Archive for the ‘rfid’ Category

SeeShell – an “augmented” Oyster card holder

Monday, June 23rd, 2008

I’ve just found out an interesting new project called SeeShell , to be run by one the people behind Undersound. Here is the short description they give: “SeeShell is an augmented Oyster Card (the RFID-enabled Underground ticket) holder which displays, over time, the journeys a rider has taken. When a user passes their Oyster card (which is inside the SeeShell) over the touch-in point at the gate to the station while they are entering or exiting, the SeeShell, using RFID, senses which station the user just passed through and over time a permanent, ink-based map of the stations they have visited begins to emerge on their Oyster Card holder. The Oyster system already tracks users’ journeys but there is no convenient way for the users to access or make use of that data. By building SeeShell on top of an already existing system, I hope to show how lived patterns of mobility might be leveraged in new ways and placed back into the hands of their creators.”

The project has not started yet, but looks interesting: what uses could we make of these patterns of mobility, if they were given back to their users, rather than centrally kept?

Mobiles+Smart Wine Racks= Collaborative Wining!

Saturday, March 8th, 2008

This beatiful “smart wine rack uses radio frequency identification (RFID) to track individual bottles in the rack and identifies ones that fit the users’ wine selection criteria. … A handheld device accepts queries, and full-color LED lights transform the elegant wine rack and the bottles themselves into a search results interface.” (here)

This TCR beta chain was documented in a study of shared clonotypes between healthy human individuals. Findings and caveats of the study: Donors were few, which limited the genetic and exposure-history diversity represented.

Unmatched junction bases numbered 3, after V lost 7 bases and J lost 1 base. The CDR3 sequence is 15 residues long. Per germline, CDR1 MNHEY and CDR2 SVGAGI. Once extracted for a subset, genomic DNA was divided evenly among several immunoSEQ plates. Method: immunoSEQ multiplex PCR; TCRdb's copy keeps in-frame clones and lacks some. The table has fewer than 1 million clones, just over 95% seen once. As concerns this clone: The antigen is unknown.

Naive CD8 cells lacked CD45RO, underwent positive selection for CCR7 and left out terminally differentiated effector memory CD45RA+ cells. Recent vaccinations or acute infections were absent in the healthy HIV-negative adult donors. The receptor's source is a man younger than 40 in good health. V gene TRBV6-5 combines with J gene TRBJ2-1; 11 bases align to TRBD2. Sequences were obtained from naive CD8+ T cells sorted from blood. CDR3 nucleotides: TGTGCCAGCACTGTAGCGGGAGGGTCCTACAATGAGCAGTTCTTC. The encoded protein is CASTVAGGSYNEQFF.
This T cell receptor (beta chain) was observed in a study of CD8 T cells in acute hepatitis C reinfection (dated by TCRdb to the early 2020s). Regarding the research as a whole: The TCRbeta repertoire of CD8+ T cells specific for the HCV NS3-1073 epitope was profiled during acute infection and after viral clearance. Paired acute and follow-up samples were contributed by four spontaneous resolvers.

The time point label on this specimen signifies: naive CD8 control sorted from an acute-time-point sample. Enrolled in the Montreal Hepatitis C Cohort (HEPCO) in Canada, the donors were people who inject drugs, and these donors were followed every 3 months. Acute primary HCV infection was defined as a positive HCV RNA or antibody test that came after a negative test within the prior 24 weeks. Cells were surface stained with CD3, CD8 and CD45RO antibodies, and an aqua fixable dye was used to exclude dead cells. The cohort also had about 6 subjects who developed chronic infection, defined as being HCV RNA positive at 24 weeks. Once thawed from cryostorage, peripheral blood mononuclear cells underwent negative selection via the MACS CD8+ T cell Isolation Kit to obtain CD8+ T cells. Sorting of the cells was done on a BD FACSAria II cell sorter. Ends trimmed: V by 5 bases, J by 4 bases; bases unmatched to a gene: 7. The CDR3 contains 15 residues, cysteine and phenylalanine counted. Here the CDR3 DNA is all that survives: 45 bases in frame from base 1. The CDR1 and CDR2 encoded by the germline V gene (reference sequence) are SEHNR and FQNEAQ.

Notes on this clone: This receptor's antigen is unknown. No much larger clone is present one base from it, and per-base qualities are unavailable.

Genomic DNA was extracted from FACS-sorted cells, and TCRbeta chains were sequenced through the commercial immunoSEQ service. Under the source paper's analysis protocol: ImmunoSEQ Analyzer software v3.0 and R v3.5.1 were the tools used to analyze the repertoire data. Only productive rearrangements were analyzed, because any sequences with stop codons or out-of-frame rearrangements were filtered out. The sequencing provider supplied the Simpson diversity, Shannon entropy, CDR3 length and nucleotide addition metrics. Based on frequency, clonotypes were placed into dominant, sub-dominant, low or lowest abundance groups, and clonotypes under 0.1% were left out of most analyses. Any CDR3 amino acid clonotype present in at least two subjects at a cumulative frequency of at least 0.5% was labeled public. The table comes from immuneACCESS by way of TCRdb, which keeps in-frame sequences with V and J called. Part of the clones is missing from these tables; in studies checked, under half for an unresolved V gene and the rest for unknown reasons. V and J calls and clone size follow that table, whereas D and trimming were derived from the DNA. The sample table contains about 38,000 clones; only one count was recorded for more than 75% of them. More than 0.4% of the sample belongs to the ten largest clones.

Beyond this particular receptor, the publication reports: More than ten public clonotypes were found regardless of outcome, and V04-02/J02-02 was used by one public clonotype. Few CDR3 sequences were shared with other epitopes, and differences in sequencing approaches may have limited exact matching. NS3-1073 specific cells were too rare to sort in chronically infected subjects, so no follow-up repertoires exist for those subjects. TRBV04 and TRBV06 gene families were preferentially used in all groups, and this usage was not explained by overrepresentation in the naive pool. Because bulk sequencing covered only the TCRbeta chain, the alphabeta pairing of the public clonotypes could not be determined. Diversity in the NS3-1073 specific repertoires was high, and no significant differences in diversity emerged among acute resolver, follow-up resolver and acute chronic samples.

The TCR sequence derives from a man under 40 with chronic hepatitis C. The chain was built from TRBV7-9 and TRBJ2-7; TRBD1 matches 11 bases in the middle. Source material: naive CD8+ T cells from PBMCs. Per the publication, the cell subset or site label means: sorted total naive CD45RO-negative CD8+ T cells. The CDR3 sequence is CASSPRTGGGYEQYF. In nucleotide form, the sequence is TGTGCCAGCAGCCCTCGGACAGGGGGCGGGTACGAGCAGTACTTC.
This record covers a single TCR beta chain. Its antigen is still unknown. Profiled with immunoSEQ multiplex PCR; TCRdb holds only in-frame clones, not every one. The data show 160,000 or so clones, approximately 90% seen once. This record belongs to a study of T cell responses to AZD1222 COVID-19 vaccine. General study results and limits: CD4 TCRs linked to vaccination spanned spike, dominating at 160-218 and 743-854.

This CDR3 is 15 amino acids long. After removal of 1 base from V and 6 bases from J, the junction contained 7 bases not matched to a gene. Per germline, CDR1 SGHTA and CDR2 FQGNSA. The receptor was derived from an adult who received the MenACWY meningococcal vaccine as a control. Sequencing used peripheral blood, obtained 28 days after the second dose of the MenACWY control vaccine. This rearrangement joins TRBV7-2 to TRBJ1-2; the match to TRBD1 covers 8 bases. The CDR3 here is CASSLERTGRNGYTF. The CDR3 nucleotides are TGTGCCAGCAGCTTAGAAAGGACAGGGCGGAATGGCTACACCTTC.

Cool! What’s next? Collaborative wining, of course. :-) Phones store wine preferences and smart wine racks run collaborative filtering algorithms for recommending wines ;-)

Movida Tech en BCN

Wednesday, May 9th, 2007

Baja Beach Club in Barcelona. Bikini-clad waitresses serve drinks to guest as a DJ mixes music from a motorboat perched above the dance floor. The club is the biggestg “beach club” in Barcelona and has also a member-only VIP area. To be a member, you need to get implanted an RFID tag in your arm. The tag is encoded with your credit card number for quick and easy payment. Conrad Chase (the club’s owner) points out that many people already have pierciengs and tattoos. “Having a radio-transmitting chip under your skin makes you very unique”, he says. Ya, right!

American Express is a step ahead of Conrad. The company has patented a technique to track people in the public places based on the RFID tags in their clothing and products they carry.

(more on The Economist, April 28th ’07)

Animal Tags for People?

Friday, January 12th, 2007

Two cousin companies bet the fast-expanding market for animal RFID chips will extend to humans before long
… Digital tags are expected to be affixed to the U.S.’s 40 million farm animals to enable regulators to track and respond quickly to disease, bioterrorism, and other calamities. Opponents have many fears about this plan, among them that it could be the forerunner of a similar system for humans. …

Well, all you conspiracy buffs, let me introduce you to Kevin McGrath and Scott Silverman. … more